Scientific Editor Resume Example & Writing Guide

Use this Scientific Editor resume example and guide to improve your career and write a powerful resume that will separate you from the competition.

Scientific editors work with scientists to produce high-quality research papers and journals. They’re responsible for ensuring that an article follows the journal’s style and formatting guidelines, as well as for checking for plagiarism and making sure that the author has cited all of their sources accurately.

As a scientific editor, you’re also tasked with making sure that the research contained within an article is sound and that it adds to the body of knowledge in its field. You may be asked to provide feedback on the methodology or suggest ways to improve the experimental design or analysis.

If you love science and have a passion for writing, consider a career as a scientific editor. Here’s some tips and an example resume to help you write yours.

James Smith
Houston, TX | (123) 456-7891 | [email protected]

Experienced scientific editor with a passion for helping researchers share their work with the world. With eight years of experience in the publishing industry, she has a deep understanding of the editorial process and the importance of clear and concise communication.

University of Texas at Arlington Jun '10
M.S. in Biological Sciences
University of Texas at Arlington Jun '06
B.S. in Biology
Company A, Scientific Editor Jan '17 – Current
  • Managed the editorial process from initial submission to final publication, including manuscript review and revision as needed.
  • Ensured that manuscripts are written in a clear, concise manner and adhered to journal style guidelines.
  • Assisted authors with figures/graphics for their articles by providing feedback on image quality, resolution, etc., when applicable.
  • Coordinated with external reviewers (if applicable) regarding article submissions and revisions before forwarding to Editor-in-Chief for approval of publication.
  • Maintained awareness of current scientific literature through regular reading of journals and attending professional meetings as appropriate.
Company B, Scientific Editor Jan '12 – Dec '16
  • Edited and revised manuscripts for grammar, spelling, and punctuation errors; identified inconsistencies in data or methodology that required re-analysis
  • Reviewed all figures to ensure they were consistent with the text of the manuscript and properly labeled
  • Ensured that each manuscript was written at an appropriate level for its intended audience (i.e., non-specialist vs specialist)
  • Collaborated with authors on revisions based on reviewer comments before submitting final version to publisher
  • Prepared a monthly newsletter summarizing recent research published by company scientists
Company C, Medical Editor Jan '09 – Dec '11
  • Reviewed manuscripts for content accuracy and clarity according to the journal’s guidelines.
  • Edited manuscripts for grammar, punctuation, and style.
  • Worked with authors to ensure that their manuscripts met the journal’s guidelines prior to submission.
  • Bachelor of Science in Biology
  • Master of Science in Molecular Biology
  • Medical Science Liaison Certification

Industry Knowledge: Scientific Writing, Proofreading, Editing, Academic Writing, Peer-Review, Scientific Research, Data Analysis, Publishing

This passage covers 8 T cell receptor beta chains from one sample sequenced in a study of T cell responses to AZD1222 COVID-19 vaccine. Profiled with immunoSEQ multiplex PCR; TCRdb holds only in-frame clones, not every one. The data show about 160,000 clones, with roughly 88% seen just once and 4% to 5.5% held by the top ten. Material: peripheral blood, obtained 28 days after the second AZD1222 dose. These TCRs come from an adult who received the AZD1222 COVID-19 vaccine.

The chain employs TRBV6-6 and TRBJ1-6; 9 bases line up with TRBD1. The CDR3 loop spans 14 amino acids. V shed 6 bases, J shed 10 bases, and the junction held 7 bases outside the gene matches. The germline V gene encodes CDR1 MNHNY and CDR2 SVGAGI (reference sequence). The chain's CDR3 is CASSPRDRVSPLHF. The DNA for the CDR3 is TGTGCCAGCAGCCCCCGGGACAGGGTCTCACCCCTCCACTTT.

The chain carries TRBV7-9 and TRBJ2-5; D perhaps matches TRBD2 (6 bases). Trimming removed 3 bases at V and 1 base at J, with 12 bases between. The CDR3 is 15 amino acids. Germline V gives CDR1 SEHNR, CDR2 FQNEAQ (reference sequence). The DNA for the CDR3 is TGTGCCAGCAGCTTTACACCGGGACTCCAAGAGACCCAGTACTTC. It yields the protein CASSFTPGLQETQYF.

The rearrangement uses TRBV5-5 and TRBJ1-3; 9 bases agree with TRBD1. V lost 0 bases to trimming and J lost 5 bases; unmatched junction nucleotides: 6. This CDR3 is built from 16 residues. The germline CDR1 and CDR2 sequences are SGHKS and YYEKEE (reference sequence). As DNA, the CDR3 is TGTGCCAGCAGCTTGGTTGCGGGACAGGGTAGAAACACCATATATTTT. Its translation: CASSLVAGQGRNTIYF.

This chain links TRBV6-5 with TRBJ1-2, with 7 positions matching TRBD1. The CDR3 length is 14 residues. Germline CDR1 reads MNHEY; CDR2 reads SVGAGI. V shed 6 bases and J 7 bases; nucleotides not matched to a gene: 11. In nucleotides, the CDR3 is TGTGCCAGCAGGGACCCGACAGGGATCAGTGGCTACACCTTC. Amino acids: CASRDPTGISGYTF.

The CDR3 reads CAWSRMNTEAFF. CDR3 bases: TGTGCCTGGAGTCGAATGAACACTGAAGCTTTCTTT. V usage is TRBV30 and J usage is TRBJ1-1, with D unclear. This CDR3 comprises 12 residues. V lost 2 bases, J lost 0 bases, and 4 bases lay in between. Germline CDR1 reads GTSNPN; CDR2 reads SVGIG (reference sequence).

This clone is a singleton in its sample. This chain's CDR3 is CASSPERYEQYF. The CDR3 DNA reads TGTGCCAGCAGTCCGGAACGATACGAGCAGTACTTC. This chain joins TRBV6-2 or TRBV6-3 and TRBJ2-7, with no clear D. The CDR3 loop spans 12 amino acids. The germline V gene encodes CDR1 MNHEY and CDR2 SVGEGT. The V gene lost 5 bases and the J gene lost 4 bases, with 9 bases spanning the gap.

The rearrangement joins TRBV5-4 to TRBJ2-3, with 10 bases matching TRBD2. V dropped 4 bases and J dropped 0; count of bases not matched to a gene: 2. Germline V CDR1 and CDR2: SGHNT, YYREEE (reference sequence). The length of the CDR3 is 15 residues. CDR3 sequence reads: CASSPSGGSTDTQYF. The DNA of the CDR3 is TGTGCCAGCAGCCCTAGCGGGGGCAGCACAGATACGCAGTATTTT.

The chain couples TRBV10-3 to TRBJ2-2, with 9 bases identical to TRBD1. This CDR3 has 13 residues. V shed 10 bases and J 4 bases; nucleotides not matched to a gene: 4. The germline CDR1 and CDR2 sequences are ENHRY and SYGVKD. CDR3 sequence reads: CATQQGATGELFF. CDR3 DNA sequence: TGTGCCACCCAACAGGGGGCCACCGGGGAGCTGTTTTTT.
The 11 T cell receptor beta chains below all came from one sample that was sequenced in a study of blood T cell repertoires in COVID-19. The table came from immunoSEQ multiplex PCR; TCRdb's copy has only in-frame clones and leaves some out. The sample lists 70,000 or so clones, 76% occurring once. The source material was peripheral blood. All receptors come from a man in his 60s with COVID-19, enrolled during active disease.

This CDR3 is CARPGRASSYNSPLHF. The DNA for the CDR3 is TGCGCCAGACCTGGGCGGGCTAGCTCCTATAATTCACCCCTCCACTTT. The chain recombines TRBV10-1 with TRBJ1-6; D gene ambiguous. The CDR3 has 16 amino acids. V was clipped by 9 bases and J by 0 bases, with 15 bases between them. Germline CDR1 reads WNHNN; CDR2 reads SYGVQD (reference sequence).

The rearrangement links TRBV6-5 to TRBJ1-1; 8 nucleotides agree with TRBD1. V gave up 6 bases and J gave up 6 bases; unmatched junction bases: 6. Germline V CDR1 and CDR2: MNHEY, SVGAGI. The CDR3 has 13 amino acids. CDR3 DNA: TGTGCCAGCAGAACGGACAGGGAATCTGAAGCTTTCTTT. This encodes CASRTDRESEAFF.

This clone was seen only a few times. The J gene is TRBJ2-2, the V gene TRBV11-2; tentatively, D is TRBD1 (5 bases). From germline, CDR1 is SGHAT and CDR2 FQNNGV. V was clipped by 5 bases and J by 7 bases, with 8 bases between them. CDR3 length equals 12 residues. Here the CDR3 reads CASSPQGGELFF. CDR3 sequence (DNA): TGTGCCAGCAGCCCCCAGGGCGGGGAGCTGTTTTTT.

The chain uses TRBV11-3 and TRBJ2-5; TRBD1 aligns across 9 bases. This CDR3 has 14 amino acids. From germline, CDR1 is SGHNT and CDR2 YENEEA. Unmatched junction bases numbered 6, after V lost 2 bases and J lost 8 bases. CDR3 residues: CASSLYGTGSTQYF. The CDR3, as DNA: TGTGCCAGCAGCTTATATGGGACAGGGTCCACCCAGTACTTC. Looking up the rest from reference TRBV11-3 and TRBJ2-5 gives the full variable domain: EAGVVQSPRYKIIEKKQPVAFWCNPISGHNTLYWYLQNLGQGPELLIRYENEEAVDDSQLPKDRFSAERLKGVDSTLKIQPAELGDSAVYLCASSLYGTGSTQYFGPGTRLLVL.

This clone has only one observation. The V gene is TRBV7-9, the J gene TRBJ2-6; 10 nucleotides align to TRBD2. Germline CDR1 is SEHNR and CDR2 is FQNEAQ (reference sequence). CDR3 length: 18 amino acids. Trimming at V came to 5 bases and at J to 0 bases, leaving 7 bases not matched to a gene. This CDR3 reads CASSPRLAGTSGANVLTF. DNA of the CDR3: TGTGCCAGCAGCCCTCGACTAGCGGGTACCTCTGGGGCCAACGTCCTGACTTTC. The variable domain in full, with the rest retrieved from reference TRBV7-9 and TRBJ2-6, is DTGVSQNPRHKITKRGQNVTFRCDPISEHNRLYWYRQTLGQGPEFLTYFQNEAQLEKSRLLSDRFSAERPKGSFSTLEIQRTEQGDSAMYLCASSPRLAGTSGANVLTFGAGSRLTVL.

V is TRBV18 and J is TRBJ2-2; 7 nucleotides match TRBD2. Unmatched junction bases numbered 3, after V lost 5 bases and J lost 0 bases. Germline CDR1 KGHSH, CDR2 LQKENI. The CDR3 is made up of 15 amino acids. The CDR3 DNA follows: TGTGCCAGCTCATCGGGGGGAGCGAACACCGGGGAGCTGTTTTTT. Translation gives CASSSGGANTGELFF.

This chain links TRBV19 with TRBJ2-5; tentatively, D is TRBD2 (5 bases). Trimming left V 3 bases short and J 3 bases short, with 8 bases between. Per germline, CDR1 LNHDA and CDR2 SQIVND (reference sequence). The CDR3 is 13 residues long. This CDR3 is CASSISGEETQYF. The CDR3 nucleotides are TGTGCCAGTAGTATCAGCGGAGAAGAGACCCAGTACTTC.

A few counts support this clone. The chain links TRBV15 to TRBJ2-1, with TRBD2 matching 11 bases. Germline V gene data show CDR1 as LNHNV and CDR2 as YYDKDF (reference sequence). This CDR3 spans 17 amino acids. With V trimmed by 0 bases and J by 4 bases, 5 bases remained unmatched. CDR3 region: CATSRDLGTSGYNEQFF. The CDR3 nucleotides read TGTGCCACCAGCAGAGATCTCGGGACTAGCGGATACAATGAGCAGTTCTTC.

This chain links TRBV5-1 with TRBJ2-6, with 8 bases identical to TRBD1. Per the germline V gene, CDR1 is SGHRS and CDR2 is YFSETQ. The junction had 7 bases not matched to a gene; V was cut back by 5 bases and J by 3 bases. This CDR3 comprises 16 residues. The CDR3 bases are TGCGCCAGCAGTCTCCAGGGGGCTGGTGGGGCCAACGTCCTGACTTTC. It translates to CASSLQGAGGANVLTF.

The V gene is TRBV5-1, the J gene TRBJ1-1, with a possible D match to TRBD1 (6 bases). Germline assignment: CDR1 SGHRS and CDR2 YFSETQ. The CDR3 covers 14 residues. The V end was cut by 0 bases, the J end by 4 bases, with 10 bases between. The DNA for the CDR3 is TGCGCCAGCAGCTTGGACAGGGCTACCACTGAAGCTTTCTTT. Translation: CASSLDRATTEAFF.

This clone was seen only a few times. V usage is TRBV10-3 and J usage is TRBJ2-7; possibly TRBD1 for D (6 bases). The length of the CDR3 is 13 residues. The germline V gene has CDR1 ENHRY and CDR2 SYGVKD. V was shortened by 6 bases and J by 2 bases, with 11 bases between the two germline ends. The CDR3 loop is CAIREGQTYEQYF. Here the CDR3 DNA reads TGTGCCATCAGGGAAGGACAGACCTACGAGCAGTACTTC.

Technical Skills: Microsoft Office Suite, LaTeX, WordPress, Adobe Creative Suite
Soft Skills: Time Management, Problem Solving, Organization, Attention to Detail, Communication, Leadership

How to Write a Scientific Editor Resume

Here’s how to write a resume of your own.

Write Compelling Bullet Points

Bullet points are the most effective way to showcase your experience and qualifications. And when it comes to your bullet points, the more specific and detailed you can be, the better.

For example, rather than saying you “edited scientific manuscripts,” you could say that you “edited 20+ scientific manuscripts per month for leading academic journals, ensuring adherence to APA style and use of proper scientific terminology.”

The second bullet point is much more specific and provides more detail about what exactly you did and the results of your work. And that level of detail will make all the difference when it comes to standing out from other applicants.

Identify and Include Relevant Keywords

When you apply for a job as a scientific editor, your resume is likely to go through an applicant tracking system (ATS). This software scans your resume for certain keywords related to the job opening. If your resume doesn’t include enough of the right terms, the ATS might not rank it highly enough for a recruiter to take a closer look.

To increase your chances of getting an interview, use this list of common scientific editor keywords as a starting point for creating or updating your resume.

  • Scientific Editing
  • Scientific Writing
  • Scientific Literature Search
  • Writing
  • Proofreading
  • LaTeX
  • Editing
  • Publications
  • Academic Writing
  • Literature Reviews
  • English Writing
  • Data Analysis
  • English Grammar
  • Copy Editing
  • Chemistry
  • Literature Search
  • Data Collection
  • Proposal Writing
  • Content Management
  • Writing & Editing
  • Biology
  • Microsoft Access
  • Research
  • Technical Writing
  • Physics
  • Medical Writing
  • Medical Education
  • Stem Cell Research
  • Peer Review
  • ScholarOne

Showcase Your Technical Skills

As a scientific editor, you need to have a strong understanding of the scientific process and be proficient in the use of various software programs. For instance, you might use EndNote or Reference Manager to organize your references, or you might use Adobe Acrobat to edit PDFs. Additionally, you should be familiar with word processing programs like Microsoft Word and LaTeX, as well as graphic design programs like Adobe Photoshop and InDesign.


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